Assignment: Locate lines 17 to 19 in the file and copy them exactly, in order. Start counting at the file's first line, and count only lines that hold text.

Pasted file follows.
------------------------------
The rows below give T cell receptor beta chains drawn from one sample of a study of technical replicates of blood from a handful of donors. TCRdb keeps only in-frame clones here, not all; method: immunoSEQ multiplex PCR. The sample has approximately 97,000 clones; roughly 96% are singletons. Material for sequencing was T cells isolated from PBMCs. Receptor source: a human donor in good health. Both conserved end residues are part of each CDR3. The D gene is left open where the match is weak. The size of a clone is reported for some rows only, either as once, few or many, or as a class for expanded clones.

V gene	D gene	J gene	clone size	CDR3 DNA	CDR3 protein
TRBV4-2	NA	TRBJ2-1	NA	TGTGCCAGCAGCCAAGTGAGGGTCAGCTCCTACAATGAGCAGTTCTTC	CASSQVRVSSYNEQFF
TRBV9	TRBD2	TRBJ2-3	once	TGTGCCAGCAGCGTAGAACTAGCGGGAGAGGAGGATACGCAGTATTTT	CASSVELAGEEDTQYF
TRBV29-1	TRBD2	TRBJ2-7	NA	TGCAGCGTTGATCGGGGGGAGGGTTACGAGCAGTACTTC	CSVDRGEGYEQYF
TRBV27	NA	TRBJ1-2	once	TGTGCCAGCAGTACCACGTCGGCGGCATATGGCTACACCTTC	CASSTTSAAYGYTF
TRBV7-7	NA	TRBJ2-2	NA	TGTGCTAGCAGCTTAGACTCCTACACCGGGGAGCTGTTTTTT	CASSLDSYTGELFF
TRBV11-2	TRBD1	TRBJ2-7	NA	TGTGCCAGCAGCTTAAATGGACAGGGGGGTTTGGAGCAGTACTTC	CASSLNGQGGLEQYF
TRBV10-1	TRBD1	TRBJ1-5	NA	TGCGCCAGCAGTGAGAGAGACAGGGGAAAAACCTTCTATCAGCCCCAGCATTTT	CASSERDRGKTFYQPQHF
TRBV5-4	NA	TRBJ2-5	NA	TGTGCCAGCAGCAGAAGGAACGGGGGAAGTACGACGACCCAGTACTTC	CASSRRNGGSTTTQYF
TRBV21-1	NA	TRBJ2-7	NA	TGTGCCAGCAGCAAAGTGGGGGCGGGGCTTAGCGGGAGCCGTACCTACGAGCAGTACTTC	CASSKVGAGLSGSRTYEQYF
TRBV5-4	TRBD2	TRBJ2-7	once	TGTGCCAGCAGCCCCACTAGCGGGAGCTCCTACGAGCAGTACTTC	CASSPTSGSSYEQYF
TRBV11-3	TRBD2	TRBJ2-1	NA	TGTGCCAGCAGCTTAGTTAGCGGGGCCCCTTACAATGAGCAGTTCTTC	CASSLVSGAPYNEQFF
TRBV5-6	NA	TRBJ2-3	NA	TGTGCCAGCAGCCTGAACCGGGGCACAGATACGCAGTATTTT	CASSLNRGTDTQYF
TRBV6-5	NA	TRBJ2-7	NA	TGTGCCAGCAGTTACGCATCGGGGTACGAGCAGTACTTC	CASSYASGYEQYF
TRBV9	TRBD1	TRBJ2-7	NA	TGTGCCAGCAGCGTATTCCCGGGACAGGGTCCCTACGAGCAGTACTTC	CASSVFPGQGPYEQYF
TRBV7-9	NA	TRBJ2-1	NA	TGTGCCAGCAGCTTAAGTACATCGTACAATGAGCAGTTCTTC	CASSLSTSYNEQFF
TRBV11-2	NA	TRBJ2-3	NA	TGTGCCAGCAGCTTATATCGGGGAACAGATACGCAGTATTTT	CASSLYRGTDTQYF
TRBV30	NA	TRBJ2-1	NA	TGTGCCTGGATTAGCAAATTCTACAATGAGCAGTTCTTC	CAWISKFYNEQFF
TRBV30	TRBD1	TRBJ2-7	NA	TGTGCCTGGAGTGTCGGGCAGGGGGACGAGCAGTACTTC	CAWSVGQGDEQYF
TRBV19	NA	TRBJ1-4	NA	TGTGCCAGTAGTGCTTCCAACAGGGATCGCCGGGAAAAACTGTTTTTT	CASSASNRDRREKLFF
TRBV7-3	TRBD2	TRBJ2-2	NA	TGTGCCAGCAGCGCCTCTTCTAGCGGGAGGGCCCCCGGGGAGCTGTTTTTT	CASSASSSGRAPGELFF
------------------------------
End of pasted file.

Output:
TRBV7-9	NA	TRBJ2-1	NA	TGTGCCAGCAGCTTAAGTACATCGTACAATGAGCAGTTCTTC	CASSLSTSYNEQFF
TRBV11-2	NA	TRBJ2-3	NA	TGTGCCAGCAGCTTATATCGGGGAACAGATACGCAGTATTTT	CASSLYRGTDTQYF
TRBV30	NA	TRBJ2-1	NA	TGTGCCTGGATTAGCAAATTCTACAATGAGCAGTTCTTC	CAWISKFYNEQFF